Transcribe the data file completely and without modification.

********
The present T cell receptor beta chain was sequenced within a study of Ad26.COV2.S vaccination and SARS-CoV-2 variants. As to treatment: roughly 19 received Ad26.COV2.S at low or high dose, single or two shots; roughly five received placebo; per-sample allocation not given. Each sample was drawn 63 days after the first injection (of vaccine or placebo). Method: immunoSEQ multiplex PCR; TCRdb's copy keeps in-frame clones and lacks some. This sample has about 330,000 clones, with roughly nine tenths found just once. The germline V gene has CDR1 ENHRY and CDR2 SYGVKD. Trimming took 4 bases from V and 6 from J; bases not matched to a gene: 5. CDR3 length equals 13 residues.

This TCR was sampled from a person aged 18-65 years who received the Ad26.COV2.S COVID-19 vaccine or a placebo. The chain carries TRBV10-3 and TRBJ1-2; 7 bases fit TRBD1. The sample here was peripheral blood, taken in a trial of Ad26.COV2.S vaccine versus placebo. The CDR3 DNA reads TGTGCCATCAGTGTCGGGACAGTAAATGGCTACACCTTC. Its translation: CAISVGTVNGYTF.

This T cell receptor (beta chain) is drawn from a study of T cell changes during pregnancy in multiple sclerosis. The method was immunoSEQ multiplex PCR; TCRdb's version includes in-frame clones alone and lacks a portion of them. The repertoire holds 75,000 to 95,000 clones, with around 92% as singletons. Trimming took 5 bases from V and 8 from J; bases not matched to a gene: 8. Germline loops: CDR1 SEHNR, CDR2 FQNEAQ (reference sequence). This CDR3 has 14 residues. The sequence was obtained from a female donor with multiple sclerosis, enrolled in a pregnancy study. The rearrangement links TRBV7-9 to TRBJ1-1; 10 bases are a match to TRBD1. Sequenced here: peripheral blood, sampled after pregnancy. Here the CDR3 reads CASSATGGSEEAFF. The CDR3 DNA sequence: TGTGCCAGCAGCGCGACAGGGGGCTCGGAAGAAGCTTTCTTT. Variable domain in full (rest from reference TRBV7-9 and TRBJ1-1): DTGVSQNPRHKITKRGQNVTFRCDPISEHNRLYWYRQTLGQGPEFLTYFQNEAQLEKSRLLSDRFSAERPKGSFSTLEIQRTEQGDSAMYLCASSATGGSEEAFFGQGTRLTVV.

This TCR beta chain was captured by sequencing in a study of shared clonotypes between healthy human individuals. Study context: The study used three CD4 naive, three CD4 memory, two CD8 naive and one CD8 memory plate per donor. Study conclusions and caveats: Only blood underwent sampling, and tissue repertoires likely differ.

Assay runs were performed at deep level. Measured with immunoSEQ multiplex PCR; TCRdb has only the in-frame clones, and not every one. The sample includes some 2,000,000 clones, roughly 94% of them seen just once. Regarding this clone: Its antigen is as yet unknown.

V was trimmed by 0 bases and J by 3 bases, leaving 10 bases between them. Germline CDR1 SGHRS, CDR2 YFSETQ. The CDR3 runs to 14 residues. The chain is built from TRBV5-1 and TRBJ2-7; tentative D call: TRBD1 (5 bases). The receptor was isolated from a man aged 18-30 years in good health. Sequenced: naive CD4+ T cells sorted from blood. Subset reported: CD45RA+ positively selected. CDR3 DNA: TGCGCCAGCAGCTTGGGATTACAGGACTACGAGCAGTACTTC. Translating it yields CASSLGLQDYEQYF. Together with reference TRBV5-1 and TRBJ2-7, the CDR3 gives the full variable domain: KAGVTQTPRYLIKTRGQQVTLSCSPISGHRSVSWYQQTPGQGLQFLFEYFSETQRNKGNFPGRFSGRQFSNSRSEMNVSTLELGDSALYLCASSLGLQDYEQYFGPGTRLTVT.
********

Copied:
The present T cell receptor beta chain was sequenced within a study of Ad26.COV2.S vaccination and SARS-CoV-2 variants. As to treatment: roughly 19 received Ad26.COV2.S at low or high dose, single or two shots; roughly five received placebo; per-sample allocation not given. Each sample was drawn 63 days after the first injection (of vaccine or placebo). Method: immunoSEQ multiplex PCR; TCRdb's copy keeps in-frame clones and lacks some. This sample has about 330,000 clones, with roughly nine tenths found just once. The germline V gene has CDR1 ENHRY and CDR2 SYGVKD. Trimming took 4 bases from V and 6 from J; bases not matched to a gene: 5. CDR3 length equals 13 residues.

This TCR was sampled from a person aged 18-65 years who received the Ad26.COV2.S COVID-19 vaccine or a placebo. The chain carries TRBV10-3 and TRBJ1-2; 7 bases fit TRBD1. The sample here was peripheral blood, taken in a trial of Ad26.COV2.S vaccine versus placebo. The CDR3 DNA reads TGTGCCATCAGTGTCGGGACAGTAAATGGCTACACCTTC. Its translation: CAISVGTVNGYTF.

This T cell receptor (beta chain) is drawn from a study of T cell changes during pregnancy in multiple sclerosis. The method was immunoSEQ multiplex PCR; TCRdb's version includes in-frame clones alone and lacks a portion of them. The repertoire holds 75,000 to 95,000 clones, with around 92% as singletons. Trimming took 5 bases from V and 8 from J; bases not matched to a gene: 8. Germline loops: CDR1 SEHNR, CDR2 FQNEAQ (reference sequence). This CDR3 has 14 residues. The sequence was obtained from a female donor with multiple sclerosis, enrolled in a pregnancy study. The rearrangement links TRBV7-9 to TRBJ1-1; 10 bases are a match to TRBD1. Sequenced here: peripheral blood, sampled after pregnancy. Here the CDR3 reads CASSATGGSEEAFF. The CDR3 DNA sequence: TGTGCCAGCAGCGCGACAGGGGGCTCGGAAGAAGCTTTCTTT. Variable domain in full (rest from reference TRBV7-9 and TRBJ1-1): DTGVSQNPRHKITKRGQNVTFRCDPISEHNRLYWYRQTLGQGPEFLTYFQNEAQLEKSRLLSDRFSAERPKGSFSTLEIQRTEQGDSAMYLCASSATGGSEEAFFGQGTRLTVV.

This TCR beta chain was captured by sequencing in a study of shared clonotypes between healthy human individuals. Study context: The study used three CD4 naive, three CD4 memory, two CD8 naive and one CD8 memory plate per donor. Study conclusions and caveats: Only blood underwent sampling, and tissue repertoires likely differ.

Assay runs were performed at deep level. Measured with immunoSEQ multiplex PCR; TCRdb has only the in-frame clones, and not every one. The sample includes some 2,000,000 clones, roughly 94% of them seen just once. Regarding this clone: Its antigen is as yet unknown.

V was trimmed by 0 bases and J by 3 bases, leaving 10 bases between them. Germline CDR1 SGHRS, CDR2 YFSETQ. The CDR3 runs to 14 residues. The chain is built from TRBV5-1 and TRBJ2-7; tentative D call: TRBD1 (5 bases). The receptor was isolated from a man aged 18-30 years in good health. Sequenced: naive CD4+ T cells sorted from blood. Subset reported: CD45RA+ positively selected. CDR3 DNA: TGCGCCAGCAGCTTGGGATTACAGGACTACGAGCAGTACTTC. Translating it yields CASSLGLQDYEQYF. Together with reference TRBV5-1 and TRBJ2-7, the CDR3 gives the full variable domain: KAGVTQTPRYLIKTRGQQVTLSCSPISGHRSVSWYQQTPGQGLQFLFEYFSETQRNKGNFPGRFSGRQFSNSRSEMNVSTLELGDSALYLCASSLGLQDYEQYFGPGTRLTVT.